Demystifying Price Optimization

By Kelly McGuire Vice President, Advanced Analytics, Wyndham Destination Network | July 06, 2014

Most revenue management experts agree that in order to continue to drive revenue and profits in a changing marketplace, the hotel revenue management discipline must evolve from revenue management to price optimization. As hotels make this important shift, it is crucial that executives understand what price optimization is, how it relates to revenue management, and what advantages will be gained from this approach. In this article, I'll briefly describe how pricing in hospitality and travel has evolved over the past few decades, then I'll define price optimization and describe why it is important for hotels to leverage this approach.

A History Lesson: Yield Management in the Airlines

Yield management, as a discipline, started after deregulation in the airline industry, as a method for airlines to control the number of discounted fares they sold. They forecasted demand by fare class and "protected" a certain number of seats for higher paying fares. Fences (rules to qualify for purchase) were created around the discounted fares, such as advanced purchase or Saturday night stay, which discouraged those that would pay a higher fare from booking the lower fares. As this business process evolved, and more discounted fares were developed, mathematicians began to model the problem to find the mathematically optimal protection levels that would maximize revenue. The output was the number of each discounted product to sell in order to maximize revenue. The early systems developed for this purpose were known as yield management systems.

After the carriers began to move towards "hub-and-spoke" itineraries, where a significant percentage of passenger itineraries involved a stop at the carrier's hub, yield management systems needed to account for the large numbers of connecting passengers produced by the hub and spoke approach. This involved managing demand for a specific segment (known as a "leg") of an itinerary when many different kinds of itineraries (all with different values to the airline) also flowed over it, and optimizing the availability of different fares on these connecting itineraries. This is called the "network effect". (In hotels, length of stay creates a similar issue.)

This practice was highly successful for the airlines, generating interest outside of the airline industry. Yield management, or revenue management as it came to be known, was specifically designed for industries that met certain necessary conditions: fixed capacity (only 75 seats on the plane or 300 rooms in the hotel), perishable produce (once the plane takes off, you can't sell the empty seat), time-variable and segment-able demand, advanced reservations (requiring inventory to be "protected" for more valuable business), and low cost of sale. Hotel companies began to adapt the airline methodologies to their business problem, as did some cruise lines, retail, and media companies.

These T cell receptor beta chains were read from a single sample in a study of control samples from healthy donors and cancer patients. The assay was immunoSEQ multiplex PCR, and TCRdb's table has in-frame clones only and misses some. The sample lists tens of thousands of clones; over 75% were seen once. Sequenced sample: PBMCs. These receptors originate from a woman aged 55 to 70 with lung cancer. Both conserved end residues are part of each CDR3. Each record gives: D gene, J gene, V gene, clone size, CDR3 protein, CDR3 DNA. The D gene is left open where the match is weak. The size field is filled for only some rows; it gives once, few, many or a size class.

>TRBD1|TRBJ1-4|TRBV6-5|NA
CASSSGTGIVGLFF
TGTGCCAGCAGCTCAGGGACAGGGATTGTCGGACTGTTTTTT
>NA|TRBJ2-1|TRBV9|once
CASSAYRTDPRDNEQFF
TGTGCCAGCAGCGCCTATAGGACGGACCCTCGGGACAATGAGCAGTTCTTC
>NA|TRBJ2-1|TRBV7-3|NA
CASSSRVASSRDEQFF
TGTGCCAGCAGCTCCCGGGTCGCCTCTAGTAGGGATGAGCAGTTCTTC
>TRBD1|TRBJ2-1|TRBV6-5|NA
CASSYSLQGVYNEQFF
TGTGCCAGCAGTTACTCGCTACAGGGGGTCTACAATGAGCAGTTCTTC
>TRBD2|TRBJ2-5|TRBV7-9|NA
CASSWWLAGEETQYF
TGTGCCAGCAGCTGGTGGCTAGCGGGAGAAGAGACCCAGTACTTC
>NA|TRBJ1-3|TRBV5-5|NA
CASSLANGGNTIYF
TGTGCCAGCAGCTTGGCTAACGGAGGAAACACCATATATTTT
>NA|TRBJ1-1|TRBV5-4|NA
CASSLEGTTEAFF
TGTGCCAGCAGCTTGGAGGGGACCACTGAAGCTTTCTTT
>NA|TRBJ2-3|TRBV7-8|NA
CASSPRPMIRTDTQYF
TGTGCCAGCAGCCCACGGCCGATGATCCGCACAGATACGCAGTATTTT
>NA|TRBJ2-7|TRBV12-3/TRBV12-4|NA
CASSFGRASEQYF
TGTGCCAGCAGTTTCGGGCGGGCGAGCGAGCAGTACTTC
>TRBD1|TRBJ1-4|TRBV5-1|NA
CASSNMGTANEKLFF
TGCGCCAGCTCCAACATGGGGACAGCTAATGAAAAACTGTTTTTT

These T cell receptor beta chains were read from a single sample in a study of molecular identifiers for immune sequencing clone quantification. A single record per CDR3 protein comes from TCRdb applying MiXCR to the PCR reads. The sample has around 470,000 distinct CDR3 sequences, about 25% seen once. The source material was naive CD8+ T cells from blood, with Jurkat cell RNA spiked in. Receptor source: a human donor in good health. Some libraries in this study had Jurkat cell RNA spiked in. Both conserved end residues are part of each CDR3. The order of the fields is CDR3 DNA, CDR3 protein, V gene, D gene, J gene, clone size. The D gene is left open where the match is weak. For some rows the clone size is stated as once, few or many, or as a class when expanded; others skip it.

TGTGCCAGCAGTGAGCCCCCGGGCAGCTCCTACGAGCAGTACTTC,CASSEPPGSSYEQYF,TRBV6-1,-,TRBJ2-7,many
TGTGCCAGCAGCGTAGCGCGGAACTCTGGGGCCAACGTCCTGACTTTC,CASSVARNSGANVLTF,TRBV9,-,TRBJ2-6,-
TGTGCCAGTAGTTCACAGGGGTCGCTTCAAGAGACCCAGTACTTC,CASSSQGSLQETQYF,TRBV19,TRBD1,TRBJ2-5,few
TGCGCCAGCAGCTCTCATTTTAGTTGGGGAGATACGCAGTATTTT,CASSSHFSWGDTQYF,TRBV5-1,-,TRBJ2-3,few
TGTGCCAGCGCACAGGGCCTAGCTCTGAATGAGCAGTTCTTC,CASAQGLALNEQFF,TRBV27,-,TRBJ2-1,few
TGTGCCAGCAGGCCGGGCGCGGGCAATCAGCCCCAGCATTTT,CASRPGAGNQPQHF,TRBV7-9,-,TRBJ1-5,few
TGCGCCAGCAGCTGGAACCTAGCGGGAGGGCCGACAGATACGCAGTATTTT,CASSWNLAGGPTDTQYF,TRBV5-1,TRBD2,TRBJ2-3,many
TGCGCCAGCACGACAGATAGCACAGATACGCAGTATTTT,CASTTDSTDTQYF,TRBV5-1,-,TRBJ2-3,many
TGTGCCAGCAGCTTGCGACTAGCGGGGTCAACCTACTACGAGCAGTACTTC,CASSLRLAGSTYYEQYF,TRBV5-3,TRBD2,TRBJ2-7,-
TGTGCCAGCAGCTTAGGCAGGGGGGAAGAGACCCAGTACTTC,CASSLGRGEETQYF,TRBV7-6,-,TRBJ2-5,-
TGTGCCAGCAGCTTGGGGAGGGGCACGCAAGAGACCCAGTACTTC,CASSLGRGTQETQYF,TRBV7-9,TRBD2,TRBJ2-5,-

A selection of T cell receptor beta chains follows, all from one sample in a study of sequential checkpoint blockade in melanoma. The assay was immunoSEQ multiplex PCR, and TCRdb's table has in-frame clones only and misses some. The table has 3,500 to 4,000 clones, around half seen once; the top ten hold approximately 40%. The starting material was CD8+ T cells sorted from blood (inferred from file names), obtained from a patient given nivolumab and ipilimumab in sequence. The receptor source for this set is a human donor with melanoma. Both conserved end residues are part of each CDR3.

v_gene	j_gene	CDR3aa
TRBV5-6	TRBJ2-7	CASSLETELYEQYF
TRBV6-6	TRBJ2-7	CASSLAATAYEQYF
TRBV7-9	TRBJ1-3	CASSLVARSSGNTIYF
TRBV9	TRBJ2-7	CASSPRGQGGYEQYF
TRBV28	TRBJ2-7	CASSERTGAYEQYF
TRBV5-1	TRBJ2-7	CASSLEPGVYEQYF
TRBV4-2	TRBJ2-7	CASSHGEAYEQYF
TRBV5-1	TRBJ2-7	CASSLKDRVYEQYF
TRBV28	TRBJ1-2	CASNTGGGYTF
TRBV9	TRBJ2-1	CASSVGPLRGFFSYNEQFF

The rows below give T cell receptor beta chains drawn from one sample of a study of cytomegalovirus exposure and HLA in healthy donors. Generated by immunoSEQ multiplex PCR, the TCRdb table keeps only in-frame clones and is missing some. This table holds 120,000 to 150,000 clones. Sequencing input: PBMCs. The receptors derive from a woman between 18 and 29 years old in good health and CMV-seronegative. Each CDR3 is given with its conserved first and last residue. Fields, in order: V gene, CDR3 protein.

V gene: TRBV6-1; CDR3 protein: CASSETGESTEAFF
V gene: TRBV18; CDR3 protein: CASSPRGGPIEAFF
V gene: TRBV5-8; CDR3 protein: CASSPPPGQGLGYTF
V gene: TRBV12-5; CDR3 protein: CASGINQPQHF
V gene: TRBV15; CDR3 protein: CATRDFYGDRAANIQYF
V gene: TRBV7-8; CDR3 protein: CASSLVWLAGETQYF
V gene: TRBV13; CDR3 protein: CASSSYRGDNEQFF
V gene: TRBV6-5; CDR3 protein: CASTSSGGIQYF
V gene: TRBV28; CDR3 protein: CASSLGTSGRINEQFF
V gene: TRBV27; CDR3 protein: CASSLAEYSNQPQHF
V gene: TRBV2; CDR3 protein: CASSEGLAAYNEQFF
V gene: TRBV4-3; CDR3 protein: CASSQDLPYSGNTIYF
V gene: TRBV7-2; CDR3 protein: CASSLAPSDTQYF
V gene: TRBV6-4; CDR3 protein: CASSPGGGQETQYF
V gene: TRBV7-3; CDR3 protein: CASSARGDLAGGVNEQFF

Then Things Changed...

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Coming up in March 2019...

Human Resources: An Era of Transition

Traditionally, the human resource department administers five key areas within a hotel operation - compliance, compensation and benefits, organizational dynamics, selection and retention, and training and development. However, HR professionals are also presently involved in culture-building activities, as well as implementing new employee on-boarding practices and engagement initiatives. As a result, HR professionals have been elevated to senior leadership status, creating value and profit within their organization. Still, they continue to face some intractable issues, including a shrinking talent pool and the need to recruit top-notch employees who are empowered to provide outstanding customer service. In order to attract top-tier talent, one option is to take advantage of recruitment opportunities offered through colleges and universities, especially if they have a hospitality major. This pool of prospective employees is likely to be better educated and more enthusiastic than walk-in hires. Also, once hired, there could be additional training and development opportunities that stem from an association with a college or university. Continuing education courses, business conferences, seminars and online instruction - all can be a valuable source of employee development opportunities. In addition to meeting recruitment demands in the present, HR professionals must also be forward-thinking, anticipating the skills that will be needed in the future to meet guest expectations. One such skill that is becoming increasingly valued is “resilience”, the ability to “go with the flow” and not become overwhelmed by the disruptive influences  of change and reinvention. In an era of transition—new technologies, expanding markets, consolidation of brands and businesses, and modifications in people's values and lifestyles - the capacity to remain flexible, nimble and resilient is a valuable skill to possess. The March Hotel Business Review will examine some of the strategies that HR professionals are employing to ensure that their hotel operations continue to thrive.